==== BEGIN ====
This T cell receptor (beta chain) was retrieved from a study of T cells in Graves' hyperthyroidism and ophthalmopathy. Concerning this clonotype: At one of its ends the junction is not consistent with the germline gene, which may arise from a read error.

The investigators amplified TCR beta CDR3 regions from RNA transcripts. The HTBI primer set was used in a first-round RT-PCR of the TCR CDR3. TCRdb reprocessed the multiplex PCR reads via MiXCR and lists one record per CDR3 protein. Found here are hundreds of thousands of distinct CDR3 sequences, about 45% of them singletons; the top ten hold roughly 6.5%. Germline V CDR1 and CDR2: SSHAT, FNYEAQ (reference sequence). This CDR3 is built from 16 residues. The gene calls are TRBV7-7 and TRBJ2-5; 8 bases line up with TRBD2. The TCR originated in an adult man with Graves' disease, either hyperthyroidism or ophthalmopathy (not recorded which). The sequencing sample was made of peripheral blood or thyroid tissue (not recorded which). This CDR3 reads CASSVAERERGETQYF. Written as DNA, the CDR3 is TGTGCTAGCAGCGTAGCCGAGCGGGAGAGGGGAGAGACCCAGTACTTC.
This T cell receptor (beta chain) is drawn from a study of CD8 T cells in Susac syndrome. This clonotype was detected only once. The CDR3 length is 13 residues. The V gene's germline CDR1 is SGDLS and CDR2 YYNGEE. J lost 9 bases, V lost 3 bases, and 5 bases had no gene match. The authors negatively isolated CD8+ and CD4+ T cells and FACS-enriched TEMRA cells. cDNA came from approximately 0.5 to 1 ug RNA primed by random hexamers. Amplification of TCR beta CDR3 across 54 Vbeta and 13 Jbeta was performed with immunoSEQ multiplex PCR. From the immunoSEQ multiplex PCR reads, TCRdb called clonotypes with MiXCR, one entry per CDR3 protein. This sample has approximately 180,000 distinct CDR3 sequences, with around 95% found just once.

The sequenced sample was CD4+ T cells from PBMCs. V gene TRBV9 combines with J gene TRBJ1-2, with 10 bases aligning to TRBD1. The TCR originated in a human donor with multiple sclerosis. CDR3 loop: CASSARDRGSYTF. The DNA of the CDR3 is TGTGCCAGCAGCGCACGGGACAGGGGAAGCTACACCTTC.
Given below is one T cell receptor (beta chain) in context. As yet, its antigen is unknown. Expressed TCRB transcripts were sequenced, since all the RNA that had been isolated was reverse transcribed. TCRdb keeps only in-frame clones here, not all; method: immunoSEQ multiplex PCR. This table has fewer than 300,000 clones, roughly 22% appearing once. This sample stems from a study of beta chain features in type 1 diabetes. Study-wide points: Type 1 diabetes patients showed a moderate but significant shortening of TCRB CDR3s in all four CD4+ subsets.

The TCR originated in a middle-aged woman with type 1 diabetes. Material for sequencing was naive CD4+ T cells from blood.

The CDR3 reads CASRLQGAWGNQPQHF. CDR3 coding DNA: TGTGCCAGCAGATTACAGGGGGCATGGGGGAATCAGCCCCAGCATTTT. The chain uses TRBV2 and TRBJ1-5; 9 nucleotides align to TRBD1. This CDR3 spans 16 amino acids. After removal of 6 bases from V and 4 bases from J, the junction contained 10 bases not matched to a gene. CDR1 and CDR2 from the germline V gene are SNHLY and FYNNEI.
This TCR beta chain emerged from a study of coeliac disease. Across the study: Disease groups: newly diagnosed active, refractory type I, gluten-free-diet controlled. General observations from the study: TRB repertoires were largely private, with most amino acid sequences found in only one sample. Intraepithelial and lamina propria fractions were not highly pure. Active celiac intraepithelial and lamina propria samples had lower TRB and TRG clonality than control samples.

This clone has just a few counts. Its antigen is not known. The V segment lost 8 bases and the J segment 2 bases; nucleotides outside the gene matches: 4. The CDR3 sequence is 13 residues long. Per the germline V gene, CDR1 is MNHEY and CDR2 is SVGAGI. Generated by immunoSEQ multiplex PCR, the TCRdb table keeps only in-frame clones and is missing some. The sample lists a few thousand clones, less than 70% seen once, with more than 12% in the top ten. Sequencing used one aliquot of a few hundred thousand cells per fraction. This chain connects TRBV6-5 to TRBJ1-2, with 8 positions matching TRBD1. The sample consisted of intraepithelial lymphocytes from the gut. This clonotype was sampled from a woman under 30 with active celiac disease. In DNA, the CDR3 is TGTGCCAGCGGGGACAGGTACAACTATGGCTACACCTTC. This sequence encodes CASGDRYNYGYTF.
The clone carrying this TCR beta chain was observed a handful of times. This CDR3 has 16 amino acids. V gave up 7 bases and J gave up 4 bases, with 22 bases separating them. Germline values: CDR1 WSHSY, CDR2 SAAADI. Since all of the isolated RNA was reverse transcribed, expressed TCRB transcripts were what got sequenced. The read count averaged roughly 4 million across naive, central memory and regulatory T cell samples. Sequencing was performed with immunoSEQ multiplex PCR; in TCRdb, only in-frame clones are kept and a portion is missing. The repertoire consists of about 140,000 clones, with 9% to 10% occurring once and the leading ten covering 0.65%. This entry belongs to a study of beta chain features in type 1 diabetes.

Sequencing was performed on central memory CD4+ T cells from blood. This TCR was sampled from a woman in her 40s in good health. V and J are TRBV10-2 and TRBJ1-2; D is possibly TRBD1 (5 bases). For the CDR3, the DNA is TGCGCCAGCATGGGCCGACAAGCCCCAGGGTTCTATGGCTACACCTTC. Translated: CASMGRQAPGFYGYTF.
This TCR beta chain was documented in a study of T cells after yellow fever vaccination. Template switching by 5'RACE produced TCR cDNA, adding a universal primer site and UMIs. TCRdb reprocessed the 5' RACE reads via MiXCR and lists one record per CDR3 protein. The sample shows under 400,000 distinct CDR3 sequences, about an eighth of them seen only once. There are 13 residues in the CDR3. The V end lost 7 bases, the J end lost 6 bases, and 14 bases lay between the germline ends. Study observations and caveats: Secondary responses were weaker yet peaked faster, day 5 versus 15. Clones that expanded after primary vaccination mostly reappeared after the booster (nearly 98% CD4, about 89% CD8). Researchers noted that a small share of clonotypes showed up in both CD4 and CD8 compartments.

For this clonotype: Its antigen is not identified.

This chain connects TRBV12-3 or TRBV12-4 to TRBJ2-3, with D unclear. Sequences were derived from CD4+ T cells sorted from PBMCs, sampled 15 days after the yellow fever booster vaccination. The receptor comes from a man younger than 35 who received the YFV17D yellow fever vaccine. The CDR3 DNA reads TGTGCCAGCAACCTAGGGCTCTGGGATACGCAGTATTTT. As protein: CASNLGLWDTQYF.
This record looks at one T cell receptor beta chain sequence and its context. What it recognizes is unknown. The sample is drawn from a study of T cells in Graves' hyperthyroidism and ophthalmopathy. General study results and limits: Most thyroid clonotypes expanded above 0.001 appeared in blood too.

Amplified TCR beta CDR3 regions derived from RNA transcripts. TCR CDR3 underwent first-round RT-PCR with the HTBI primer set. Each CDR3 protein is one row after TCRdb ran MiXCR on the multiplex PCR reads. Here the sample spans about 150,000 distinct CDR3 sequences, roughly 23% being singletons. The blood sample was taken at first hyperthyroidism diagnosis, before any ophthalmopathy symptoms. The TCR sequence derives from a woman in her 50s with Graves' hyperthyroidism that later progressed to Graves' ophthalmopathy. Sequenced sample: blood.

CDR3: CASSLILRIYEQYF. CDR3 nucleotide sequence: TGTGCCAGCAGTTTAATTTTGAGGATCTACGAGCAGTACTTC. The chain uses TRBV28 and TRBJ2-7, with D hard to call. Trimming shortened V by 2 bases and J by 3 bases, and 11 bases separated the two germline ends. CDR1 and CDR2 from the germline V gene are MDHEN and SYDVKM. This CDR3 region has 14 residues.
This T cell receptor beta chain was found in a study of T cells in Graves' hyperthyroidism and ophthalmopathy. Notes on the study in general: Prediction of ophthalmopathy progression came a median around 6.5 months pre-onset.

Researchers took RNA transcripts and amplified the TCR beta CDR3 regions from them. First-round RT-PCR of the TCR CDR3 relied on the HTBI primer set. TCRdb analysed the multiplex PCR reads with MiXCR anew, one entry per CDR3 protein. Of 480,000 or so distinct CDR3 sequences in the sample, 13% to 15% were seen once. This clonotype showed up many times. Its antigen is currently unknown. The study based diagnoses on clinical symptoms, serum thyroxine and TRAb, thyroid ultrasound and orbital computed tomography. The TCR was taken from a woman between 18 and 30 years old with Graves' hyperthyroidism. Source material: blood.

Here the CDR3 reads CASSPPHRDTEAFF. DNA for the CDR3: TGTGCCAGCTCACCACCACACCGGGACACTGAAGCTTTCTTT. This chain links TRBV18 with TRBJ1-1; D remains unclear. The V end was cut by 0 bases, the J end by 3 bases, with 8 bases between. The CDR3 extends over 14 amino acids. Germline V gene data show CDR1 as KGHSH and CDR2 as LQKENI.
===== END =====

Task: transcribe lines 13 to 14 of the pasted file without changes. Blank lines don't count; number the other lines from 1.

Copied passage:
For this clonotype: Its antigen is not identified.

This chain connects TRBV12-3 or TRBV12-4 to TRBJ2-3, with D unclear. Sequences were derived from CD4+ T cells sorted from PBMCs, sampled 15 days after the yellow fever booster vaccination. The receptor comes from a man younger than 35 who received the YFV17D yellow fever vaccine. The CDR3 DNA reads TGTGCCAGCAACCTAGGGCTCTGGGATACGCAGTATTTT. As protein: CASNLGLWDTQYF.